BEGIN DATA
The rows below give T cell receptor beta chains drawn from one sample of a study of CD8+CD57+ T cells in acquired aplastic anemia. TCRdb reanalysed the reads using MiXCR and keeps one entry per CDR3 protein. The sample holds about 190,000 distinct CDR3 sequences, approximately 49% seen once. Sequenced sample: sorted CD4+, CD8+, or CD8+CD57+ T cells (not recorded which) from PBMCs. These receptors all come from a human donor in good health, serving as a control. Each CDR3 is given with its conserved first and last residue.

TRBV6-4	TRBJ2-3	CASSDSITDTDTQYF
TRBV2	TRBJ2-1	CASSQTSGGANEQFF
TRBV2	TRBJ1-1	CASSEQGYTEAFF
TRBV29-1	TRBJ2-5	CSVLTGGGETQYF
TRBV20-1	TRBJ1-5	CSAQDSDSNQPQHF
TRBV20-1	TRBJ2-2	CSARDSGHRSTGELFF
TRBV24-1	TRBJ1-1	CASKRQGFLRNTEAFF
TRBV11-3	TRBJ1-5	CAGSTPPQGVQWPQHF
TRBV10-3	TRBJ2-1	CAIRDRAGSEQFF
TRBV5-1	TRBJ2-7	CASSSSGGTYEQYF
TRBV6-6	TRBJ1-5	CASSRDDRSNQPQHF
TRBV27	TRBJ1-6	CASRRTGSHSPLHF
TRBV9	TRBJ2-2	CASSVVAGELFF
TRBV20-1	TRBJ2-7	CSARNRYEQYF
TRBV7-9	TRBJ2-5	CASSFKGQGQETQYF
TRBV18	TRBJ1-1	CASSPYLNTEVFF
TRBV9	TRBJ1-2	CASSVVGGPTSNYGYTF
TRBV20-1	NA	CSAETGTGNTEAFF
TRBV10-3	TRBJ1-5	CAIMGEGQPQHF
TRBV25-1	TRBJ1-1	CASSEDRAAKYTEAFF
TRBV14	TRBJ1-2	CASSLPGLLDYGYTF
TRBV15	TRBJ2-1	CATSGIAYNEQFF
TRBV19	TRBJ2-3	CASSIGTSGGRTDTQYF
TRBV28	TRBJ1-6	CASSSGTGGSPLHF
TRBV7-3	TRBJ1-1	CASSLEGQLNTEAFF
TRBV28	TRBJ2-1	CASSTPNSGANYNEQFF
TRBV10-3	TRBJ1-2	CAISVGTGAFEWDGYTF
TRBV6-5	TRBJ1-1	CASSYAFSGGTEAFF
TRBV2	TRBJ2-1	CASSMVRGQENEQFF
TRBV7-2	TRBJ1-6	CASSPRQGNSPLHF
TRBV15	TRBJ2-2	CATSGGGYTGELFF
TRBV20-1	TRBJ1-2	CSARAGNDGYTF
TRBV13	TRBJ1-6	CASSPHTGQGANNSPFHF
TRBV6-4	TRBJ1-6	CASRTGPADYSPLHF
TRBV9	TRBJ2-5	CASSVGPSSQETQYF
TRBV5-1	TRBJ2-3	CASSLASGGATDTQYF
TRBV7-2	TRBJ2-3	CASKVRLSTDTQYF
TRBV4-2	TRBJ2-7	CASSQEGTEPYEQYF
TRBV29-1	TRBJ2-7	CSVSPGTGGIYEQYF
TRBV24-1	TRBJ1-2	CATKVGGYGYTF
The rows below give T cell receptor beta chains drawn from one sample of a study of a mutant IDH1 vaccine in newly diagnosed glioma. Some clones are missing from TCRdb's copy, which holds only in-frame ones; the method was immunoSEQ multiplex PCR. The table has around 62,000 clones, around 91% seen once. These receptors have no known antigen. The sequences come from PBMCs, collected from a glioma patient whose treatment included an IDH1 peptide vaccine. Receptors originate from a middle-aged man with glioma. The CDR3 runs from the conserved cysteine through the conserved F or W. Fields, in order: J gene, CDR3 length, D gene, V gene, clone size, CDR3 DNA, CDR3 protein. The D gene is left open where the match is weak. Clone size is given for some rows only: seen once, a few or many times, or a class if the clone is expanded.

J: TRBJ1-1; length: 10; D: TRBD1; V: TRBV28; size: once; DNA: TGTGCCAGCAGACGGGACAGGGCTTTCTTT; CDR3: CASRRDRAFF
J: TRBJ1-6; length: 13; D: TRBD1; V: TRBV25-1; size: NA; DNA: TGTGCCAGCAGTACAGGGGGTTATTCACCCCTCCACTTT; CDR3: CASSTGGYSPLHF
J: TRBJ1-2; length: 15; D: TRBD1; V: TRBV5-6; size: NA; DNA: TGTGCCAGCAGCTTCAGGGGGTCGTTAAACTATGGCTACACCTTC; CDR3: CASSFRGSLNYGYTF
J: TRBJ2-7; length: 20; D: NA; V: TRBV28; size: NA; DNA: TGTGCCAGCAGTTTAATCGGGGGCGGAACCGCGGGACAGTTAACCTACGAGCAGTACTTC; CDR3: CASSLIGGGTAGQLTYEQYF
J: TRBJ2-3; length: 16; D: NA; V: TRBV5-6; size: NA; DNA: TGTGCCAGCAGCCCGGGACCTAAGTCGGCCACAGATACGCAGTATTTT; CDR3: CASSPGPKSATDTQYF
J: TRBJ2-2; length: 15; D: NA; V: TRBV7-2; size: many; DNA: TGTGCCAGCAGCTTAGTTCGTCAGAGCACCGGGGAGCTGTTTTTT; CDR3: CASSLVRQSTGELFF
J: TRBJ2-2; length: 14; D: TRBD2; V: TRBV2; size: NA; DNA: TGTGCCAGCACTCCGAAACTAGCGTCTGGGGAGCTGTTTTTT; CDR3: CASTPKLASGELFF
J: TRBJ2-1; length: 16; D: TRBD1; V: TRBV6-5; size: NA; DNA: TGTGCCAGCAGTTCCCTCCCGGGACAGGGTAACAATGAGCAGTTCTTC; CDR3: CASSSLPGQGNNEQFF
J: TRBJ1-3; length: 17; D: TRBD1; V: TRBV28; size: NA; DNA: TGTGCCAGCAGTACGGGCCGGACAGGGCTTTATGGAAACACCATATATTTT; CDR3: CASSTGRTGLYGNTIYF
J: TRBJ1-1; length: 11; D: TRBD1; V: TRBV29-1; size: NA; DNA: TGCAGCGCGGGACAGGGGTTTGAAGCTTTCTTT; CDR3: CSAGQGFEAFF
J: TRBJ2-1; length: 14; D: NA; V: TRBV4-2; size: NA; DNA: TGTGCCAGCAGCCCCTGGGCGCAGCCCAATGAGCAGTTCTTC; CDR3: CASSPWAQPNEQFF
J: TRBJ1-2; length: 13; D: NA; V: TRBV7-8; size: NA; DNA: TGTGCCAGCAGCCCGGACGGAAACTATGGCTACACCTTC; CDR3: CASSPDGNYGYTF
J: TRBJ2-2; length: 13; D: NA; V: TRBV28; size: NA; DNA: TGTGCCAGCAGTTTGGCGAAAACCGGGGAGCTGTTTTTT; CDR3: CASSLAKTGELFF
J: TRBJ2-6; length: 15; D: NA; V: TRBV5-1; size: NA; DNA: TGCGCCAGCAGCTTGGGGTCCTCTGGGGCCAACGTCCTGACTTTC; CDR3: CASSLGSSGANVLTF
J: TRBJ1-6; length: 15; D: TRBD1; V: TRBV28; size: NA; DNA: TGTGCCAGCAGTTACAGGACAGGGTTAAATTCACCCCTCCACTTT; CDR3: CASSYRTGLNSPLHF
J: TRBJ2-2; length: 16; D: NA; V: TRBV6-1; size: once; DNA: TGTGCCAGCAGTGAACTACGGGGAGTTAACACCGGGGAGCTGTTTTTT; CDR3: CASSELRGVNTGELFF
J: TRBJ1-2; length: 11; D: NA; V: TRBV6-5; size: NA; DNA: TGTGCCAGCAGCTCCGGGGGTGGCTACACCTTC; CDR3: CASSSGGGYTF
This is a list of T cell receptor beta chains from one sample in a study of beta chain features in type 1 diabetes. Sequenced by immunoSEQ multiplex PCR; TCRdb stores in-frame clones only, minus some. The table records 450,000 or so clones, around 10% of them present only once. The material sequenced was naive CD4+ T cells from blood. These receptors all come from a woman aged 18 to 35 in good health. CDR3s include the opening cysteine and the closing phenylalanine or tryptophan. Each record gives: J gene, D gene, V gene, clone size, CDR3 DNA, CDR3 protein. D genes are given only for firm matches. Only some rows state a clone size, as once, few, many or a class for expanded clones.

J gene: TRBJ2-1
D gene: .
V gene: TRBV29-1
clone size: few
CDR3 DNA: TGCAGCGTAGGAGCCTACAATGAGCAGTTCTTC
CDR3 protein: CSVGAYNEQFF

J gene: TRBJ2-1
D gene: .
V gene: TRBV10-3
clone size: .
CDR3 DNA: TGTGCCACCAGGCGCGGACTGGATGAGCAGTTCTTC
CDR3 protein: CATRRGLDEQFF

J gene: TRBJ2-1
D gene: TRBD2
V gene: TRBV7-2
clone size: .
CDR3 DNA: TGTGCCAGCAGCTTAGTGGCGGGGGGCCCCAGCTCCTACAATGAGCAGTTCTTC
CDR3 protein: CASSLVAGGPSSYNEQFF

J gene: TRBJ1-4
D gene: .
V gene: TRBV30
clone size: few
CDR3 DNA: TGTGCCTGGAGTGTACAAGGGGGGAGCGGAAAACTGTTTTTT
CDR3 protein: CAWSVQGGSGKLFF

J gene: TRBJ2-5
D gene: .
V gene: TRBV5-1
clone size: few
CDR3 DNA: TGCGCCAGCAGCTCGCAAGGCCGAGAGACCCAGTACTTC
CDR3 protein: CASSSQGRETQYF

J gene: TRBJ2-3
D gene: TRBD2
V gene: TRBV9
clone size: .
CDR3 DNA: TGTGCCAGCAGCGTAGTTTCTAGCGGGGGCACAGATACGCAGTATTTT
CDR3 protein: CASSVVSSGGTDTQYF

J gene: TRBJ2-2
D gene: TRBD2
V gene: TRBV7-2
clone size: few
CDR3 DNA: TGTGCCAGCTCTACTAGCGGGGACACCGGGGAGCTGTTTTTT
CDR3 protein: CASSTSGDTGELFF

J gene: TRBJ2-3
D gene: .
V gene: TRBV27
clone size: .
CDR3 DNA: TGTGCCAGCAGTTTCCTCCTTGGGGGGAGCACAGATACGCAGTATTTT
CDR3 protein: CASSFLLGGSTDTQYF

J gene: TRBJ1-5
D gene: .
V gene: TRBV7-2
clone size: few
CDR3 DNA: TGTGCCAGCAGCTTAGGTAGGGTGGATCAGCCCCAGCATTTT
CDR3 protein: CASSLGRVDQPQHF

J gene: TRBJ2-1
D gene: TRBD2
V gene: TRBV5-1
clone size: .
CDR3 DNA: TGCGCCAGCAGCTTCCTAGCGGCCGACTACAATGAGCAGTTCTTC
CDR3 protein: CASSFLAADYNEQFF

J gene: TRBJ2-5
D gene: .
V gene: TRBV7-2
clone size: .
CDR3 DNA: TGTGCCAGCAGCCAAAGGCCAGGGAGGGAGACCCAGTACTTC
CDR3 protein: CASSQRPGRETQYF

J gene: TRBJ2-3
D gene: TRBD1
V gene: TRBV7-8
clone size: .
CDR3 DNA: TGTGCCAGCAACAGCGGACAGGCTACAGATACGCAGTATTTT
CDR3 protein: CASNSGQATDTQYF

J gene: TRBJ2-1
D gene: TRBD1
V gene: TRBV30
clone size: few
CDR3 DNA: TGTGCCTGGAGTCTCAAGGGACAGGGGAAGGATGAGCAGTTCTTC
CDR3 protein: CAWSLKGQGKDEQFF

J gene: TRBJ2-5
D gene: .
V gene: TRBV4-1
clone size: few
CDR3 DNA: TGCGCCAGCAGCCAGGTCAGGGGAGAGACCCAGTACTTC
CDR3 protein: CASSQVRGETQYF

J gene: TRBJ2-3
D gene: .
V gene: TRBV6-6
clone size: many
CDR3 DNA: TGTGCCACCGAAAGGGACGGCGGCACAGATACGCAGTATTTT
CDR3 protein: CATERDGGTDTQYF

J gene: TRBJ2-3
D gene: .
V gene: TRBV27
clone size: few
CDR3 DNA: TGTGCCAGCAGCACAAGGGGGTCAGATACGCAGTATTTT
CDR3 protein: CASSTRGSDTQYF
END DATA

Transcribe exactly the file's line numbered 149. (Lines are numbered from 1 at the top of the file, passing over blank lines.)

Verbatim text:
CDR3 DNA: TGTGCCACCGAAAGGGACGGCGGCACAGATACGCAGTATTTT